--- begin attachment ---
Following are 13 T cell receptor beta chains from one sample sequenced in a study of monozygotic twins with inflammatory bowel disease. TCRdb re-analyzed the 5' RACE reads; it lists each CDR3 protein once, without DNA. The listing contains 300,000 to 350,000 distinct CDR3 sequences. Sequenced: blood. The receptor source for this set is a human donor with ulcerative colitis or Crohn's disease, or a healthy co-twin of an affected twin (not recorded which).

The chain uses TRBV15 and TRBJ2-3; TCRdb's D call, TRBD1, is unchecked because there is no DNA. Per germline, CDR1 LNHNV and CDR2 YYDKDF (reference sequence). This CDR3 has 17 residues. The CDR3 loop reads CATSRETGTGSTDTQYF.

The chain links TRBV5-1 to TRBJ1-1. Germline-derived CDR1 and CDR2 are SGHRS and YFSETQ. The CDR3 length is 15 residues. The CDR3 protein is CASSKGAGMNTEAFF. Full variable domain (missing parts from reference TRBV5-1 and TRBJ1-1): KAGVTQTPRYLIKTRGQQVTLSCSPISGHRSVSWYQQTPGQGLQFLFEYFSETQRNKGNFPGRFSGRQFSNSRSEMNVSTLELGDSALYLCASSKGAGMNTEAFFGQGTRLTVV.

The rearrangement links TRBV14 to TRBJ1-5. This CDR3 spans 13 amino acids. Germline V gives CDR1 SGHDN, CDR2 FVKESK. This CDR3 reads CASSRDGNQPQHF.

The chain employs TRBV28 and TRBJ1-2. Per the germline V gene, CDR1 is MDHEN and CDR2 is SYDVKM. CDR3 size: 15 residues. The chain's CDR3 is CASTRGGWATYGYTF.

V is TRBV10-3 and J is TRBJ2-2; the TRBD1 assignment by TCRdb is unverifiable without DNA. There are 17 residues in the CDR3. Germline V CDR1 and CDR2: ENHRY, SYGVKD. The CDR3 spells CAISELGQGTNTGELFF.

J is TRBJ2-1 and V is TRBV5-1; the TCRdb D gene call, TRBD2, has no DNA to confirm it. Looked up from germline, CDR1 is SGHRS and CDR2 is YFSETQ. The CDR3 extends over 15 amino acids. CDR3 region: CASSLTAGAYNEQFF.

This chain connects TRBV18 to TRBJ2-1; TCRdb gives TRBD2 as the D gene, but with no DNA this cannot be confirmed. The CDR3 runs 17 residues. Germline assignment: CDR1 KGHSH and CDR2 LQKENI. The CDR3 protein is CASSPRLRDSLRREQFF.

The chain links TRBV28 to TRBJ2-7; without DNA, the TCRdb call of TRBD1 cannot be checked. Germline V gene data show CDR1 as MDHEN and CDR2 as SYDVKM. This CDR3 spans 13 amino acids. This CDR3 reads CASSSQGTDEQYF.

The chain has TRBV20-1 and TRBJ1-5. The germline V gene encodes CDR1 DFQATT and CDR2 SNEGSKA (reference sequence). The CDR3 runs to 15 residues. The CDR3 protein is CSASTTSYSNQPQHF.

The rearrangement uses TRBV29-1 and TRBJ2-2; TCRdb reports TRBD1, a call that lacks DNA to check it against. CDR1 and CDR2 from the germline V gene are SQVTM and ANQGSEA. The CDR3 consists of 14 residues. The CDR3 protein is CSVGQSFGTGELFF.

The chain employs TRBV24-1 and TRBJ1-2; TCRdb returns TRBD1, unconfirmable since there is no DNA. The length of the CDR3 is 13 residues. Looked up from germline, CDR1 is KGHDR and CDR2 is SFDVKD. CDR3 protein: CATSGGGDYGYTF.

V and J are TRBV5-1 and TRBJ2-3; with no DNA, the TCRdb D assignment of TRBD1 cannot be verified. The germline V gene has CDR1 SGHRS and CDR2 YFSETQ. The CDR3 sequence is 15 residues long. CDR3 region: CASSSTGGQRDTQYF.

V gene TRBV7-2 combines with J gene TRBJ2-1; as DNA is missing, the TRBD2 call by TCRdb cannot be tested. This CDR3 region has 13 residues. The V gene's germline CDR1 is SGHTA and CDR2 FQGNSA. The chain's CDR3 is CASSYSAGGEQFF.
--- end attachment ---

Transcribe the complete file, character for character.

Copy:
Following are 13 T cell receptor beta chains from one sample sequenced in a study of monozygotic twins with inflammatory bowel disease. TCRdb re-analyzed the 5' RACE reads; it lists each CDR3 protein once, without DNA. The listing contains 300,000 to 350,000 distinct CDR3 sequences. Sequenced: blood. The receptor source for this set is a human donor with ulcerative colitis or Crohn's disease, or a healthy co-twin of an affected twin (not recorded which).

The chain uses TRBV15 and TRBJ2-3; TCRdb's D call, TRBD1, is unchecked because there is no DNA. Per germline, CDR1 LNHNV and CDR2 YYDKDF (reference sequence). This CDR3 has 17 residues. The CDR3 loop reads CATSRETGTGSTDTQYF.

The chain links TRBV5-1 to TRBJ1-1. Germline-derived CDR1 and CDR2 are SGHRS and YFSETQ. The CDR3 length is 15 residues. The CDR3 protein is CASSKGAGMNTEAFF. Full variable domain (missing parts from reference TRBV5-1 and TRBJ1-1): KAGVTQTPRYLIKTRGQQVTLSCSPISGHRSVSWYQQTPGQGLQFLFEYFSETQRNKGNFPGRFSGRQFSNSRSEMNVSTLELGDSALYLCASSKGAGMNTEAFFGQGTRLTVV.

The rearrangement links TRBV14 to TRBJ1-5. This CDR3 spans 13 amino acids. Germline V gives CDR1 SGHDN, CDR2 FVKESK. This CDR3 reads CASSRDGNQPQHF.

The chain employs TRBV28 and TRBJ1-2. Per the germline V gene, CDR1 is MDHEN and CDR2 is SYDVKM. CDR3 size: 15 residues. The chain's CDR3 is CASTRGGWATYGYTF.

V is TRBV10-3 and J is TRBJ2-2; the TRBD1 assignment by TCRdb is unverifiable without DNA. There are 17 residues in the CDR3. Germline V CDR1 and CDR2: ENHRY, SYGVKD. The CDR3 spells CAISELGQGTNTGELFF.

J is TRBJ2-1 and V is TRBV5-1; the TCRdb D gene call, TRBD2, has no DNA to confirm it. Looked up from germline, CDR1 is SGHRS and CDR2 is YFSETQ. The CDR3 extends over 15 amino acids. CDR3 region: CASSLTAGAYNEQFF.

This chain connects TRBV18 to TRBJ2-1; TCRdb gives TRBD2 as the D gene, but with no DNA this cannot be confirmed. The CDR3 runs 17 residues. Germline assignment: CDR1 KGHSH and CDR2 LQKENI. The CDR3 protein is CASSPRLRDSLRREQFF.

The chain links TRBV28 to TRBJ2-7; without DNA, the TCRdb call of TRBD1 cannot be checked. Germline V gene data show CDR1 as MDHEN and CDR2 as SYDVKM. This CDR3 spans 13 amino acids. This CDR3 reads CASSSQGTDEQYF.

The chain has TRBV20-1 and TRBJ1-5. The germline V gene encodes CDR1 DFQATT and CDR2 SNEGSKA (reference sequence). The CDR3 runs to 15 residues. The CDR3 protein is CSASTTSYSNQPQHF.

The rearrangement uses TRBV29-1 and TRBJ2-2; TCRdb reports TRBD1, a call that lacks DNA to check it against. CDR1 and CDR2 from the germline V gene are SQVTM and ANQGSEA. The CDR3 consists of 14 residues. The CDR3 protein is CSVGQSFGTGELFF.

The chain employs TRBV24-1 and TRBJ1-2; TCRdb returns TRBD1, unconfirmable since there is no DNA. The length of the CDR3 is 13 residues. Looked up from germline, CDR1 is KGHDR and CDR2 is SFDVKD. CDR3 protein: CATSGGGDYGYTF.

V and J are TRBV5-1 and TRBJ2-3; with no DNA, the TCRdb D assignment of TRBD1 cannot be verified. The germline V gene has CDR1 SGHRS and CDR2 YFSETQ. The CDR3 sequence is 15 residues long. CDR3 region: CASSSTGGQRDTQYF.

V gene TRBV7-2 combines with J gene TRBJ2-1; as DNA is missing, the TRBD2 call by TCRdb cannot be tested. This CDR3 region has 13 residues. The V gene's germline CDR1 is SGHTA and CDR2 FQGNSA. The chain's CDR3 is CASSYSAGGEQFF.